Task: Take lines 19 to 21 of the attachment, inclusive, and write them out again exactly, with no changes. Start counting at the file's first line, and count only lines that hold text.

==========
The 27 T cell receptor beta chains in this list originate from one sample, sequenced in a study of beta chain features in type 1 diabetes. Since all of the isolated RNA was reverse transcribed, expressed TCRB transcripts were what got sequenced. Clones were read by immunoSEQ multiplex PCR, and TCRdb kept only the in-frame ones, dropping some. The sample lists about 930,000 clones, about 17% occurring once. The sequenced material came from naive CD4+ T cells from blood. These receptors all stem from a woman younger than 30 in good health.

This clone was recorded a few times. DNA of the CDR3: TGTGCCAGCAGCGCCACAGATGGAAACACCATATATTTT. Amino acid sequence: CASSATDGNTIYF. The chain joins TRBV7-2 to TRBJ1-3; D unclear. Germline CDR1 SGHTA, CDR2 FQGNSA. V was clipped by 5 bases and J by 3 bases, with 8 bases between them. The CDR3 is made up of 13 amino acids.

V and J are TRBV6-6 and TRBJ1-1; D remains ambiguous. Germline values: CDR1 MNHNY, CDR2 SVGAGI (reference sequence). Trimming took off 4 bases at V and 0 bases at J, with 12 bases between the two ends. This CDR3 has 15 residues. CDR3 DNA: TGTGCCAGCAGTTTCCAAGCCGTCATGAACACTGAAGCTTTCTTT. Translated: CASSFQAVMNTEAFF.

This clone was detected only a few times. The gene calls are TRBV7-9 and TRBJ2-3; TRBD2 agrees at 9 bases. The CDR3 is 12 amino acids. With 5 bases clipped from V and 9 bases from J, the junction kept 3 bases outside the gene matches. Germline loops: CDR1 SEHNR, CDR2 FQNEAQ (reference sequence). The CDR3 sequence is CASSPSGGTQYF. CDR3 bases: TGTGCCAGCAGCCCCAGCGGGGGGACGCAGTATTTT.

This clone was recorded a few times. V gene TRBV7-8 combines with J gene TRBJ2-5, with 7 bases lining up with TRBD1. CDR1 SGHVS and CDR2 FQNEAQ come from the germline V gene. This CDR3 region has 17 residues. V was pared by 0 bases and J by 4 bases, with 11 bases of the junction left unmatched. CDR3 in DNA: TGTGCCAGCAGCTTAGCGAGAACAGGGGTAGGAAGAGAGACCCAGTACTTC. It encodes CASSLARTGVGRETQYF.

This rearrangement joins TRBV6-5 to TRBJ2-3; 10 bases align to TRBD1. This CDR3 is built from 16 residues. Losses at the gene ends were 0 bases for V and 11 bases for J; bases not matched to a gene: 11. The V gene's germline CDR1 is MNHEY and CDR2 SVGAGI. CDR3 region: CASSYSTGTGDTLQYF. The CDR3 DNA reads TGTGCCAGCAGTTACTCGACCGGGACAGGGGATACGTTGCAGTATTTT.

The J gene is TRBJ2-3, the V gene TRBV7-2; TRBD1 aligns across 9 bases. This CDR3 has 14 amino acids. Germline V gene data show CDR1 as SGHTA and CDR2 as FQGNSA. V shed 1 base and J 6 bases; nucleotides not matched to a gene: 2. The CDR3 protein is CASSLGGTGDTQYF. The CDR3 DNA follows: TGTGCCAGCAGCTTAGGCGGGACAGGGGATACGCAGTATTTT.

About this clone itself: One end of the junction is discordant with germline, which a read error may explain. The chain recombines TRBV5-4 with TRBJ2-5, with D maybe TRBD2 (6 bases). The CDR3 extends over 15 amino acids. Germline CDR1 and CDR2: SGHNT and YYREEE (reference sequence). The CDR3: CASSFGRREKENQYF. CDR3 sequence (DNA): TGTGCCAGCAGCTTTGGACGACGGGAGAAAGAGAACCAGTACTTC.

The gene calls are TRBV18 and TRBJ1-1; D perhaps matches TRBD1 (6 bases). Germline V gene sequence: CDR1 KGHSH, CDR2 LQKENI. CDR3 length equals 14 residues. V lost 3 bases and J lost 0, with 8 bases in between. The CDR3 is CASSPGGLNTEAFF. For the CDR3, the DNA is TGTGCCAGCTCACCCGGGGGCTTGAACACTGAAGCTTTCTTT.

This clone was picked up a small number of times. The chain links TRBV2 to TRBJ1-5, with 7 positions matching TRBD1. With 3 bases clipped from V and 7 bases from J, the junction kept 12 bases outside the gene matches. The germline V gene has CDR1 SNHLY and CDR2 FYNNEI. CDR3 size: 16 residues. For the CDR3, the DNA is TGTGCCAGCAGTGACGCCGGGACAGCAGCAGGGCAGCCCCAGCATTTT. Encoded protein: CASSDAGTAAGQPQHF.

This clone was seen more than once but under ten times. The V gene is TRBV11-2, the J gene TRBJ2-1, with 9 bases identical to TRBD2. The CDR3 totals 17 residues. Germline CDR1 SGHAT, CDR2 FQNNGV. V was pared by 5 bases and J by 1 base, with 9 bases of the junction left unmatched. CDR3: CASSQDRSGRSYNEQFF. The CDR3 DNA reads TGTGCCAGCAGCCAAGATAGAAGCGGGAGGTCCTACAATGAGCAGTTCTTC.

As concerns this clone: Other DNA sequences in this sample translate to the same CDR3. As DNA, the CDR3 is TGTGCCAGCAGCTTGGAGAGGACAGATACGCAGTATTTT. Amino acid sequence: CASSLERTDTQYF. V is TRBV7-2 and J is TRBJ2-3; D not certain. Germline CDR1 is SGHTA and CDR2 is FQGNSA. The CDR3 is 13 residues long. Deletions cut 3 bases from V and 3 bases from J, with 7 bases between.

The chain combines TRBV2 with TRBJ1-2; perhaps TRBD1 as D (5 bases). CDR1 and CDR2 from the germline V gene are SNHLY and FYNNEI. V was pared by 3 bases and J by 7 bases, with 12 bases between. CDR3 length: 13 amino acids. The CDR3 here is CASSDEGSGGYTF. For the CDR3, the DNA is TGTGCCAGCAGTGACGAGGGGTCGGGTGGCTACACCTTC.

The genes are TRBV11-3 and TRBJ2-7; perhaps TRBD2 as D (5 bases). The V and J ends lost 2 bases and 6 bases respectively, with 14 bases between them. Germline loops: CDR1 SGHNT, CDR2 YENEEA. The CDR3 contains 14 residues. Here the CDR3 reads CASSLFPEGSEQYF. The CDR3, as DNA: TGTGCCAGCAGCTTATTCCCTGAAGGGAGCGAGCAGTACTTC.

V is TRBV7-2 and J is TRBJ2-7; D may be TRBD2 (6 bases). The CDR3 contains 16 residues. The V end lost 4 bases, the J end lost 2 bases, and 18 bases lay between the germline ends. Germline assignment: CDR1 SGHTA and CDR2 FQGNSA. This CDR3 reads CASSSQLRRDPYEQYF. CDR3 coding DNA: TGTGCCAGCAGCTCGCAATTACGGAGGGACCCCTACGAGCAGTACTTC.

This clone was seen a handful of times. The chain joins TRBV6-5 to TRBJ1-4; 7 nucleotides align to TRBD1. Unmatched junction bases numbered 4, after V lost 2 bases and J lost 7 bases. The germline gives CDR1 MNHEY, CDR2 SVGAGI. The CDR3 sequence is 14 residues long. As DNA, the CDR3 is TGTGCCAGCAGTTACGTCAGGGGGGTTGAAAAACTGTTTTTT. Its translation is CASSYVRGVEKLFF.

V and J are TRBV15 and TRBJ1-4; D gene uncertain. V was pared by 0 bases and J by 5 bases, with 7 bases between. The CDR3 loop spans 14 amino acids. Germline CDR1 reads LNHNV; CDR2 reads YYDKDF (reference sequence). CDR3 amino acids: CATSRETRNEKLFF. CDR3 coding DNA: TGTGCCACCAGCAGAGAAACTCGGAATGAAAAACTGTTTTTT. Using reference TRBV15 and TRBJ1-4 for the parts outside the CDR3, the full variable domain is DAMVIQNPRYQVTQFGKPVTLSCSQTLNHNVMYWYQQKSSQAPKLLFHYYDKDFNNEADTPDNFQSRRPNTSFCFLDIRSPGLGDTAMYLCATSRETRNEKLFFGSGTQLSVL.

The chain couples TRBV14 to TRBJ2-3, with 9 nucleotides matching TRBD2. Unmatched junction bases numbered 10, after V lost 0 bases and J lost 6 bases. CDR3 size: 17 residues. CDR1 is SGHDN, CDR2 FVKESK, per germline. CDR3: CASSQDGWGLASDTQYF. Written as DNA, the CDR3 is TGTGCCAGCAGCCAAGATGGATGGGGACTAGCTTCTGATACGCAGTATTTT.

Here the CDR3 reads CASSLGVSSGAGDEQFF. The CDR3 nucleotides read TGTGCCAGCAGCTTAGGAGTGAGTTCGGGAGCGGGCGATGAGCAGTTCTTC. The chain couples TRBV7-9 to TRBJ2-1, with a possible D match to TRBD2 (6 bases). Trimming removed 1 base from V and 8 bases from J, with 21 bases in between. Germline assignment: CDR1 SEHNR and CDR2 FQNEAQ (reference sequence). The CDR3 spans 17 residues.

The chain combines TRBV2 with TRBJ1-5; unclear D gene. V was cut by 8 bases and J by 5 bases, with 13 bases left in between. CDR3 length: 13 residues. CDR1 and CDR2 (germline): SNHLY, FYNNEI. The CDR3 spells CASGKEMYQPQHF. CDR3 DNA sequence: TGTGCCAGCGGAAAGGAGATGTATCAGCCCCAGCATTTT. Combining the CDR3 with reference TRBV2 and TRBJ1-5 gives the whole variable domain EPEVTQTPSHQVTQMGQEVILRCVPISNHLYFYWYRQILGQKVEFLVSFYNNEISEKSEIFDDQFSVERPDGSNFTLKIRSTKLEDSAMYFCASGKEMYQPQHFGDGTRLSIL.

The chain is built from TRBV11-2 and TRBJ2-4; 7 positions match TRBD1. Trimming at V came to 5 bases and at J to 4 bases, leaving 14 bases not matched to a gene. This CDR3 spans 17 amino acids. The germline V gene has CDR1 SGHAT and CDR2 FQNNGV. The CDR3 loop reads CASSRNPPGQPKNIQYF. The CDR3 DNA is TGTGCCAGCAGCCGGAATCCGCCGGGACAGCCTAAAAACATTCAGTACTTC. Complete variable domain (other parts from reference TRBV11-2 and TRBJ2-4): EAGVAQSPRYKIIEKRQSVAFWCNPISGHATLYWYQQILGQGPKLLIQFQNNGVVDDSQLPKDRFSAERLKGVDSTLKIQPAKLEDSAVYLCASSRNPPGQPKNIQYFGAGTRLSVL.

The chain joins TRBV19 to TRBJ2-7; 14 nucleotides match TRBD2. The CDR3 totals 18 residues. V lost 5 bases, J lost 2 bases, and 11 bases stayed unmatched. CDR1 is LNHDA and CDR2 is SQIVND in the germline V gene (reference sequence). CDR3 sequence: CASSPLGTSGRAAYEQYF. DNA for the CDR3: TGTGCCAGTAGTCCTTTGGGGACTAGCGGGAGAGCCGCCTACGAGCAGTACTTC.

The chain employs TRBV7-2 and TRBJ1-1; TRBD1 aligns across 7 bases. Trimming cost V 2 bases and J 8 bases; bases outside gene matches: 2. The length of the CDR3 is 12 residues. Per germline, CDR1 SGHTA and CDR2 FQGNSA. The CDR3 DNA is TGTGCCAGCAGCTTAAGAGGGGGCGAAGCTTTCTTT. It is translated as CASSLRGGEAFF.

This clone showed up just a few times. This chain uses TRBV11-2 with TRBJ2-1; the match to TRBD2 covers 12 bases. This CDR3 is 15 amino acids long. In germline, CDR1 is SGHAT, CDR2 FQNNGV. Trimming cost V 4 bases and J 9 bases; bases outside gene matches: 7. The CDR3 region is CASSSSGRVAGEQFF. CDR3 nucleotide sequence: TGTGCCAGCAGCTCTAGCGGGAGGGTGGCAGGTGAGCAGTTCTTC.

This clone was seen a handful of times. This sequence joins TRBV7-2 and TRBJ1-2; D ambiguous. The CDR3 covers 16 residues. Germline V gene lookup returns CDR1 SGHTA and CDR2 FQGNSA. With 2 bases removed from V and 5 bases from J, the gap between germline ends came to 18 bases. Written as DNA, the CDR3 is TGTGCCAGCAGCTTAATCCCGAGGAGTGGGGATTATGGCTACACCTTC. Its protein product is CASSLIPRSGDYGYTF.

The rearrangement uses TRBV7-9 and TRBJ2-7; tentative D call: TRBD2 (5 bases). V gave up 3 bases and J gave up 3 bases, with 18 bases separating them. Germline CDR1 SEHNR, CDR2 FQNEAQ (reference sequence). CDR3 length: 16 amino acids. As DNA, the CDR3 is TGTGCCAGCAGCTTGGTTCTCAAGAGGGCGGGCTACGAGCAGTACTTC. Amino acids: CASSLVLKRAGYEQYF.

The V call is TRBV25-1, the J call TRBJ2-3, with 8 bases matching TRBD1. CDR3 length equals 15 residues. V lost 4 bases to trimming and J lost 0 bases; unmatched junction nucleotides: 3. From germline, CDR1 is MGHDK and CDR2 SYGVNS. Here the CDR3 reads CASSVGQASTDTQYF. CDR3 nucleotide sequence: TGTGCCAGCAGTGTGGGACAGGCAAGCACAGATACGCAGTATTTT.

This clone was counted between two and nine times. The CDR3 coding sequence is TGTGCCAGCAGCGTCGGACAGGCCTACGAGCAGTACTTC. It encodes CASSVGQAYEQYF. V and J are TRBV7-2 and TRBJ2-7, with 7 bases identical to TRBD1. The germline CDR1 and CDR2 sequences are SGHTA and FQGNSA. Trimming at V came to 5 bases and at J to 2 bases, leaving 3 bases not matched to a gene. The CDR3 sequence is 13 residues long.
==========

Here the CDR3 reads CASSLGVSSGAGDEQFF. The CDR3 nucleotides read TGTGCCAGCAGCTTAGGAGTGAGTTCGGGAGCGGGCGATGAGCAGTTCTTC. The chain couples TRBV7-9 to TRBJ2-1, with a possible D match to TRBD2 (6 bases). Trimming removed 1 base from V and 8 bases from J, with 21 bases in between. Germline assignment: CDR1 SEHNR and CDR2 FQNEAQ (reference sequence). The CDR3 spans 17 residues.

The chain combines TRBV2 with TRBJ1-5; unclear D gene. V was cut by 8 bases and J by 5 bases, with 13 bases left in between. CDR3 length: 13 residues. CDR1 and CDR2 (germline): SNHLY, FYNNEI. The CDR3 spells CASGKEMYQPQHF. CDR3 DNA sequence: TGTGCCAGCGGAAAGGAGATGTATCAGCCCCAGCATTTT. Combining the CDR3 with reference TRBV2 and TRBJ1-5 gives the whole variable domain EPEVTQTPSHQVTQMGQEVILRCVPISNHLYFYWYRQILGQKVEFLVSFYNNEISEKSEIFDDQFSVERPDGSNFTLKIRSTKLEDSAMYFCASGKEMYQPQHFGDGTRLSIL.

The chain is built from TRBV11-2 and TRBJ2-4; 7 positions match TRBD1. Trimming at V came to 5 bases and at J to 4 bases, leaving 14 bases not matched to a gene. This CDR3 spans 17 amino acids. The germline V gene has CDR1 SGHAT and CDR2 FQNNGV. The CDR3 loop reads CASSRNPPGQPKNIQYF. The CDR3 DNA is TGTGCCAGCAGCCGGAATCCGCCGGGACAGCCTAAAAACATTCAGTACTTC. Complete variable domain (other parts from reference TRBV11-2 and TRBJ2-4): EAGVAQSPRYKIIEKRQSVAFWCNPISGHATLYWYQQILGQGPKLLIQFQNNGVVDDSQLPKDRFSAERLKGVDSTLKIQPAKLEDSAVYLCASSRNPPGQPKNIQYFGAGTRLSVL.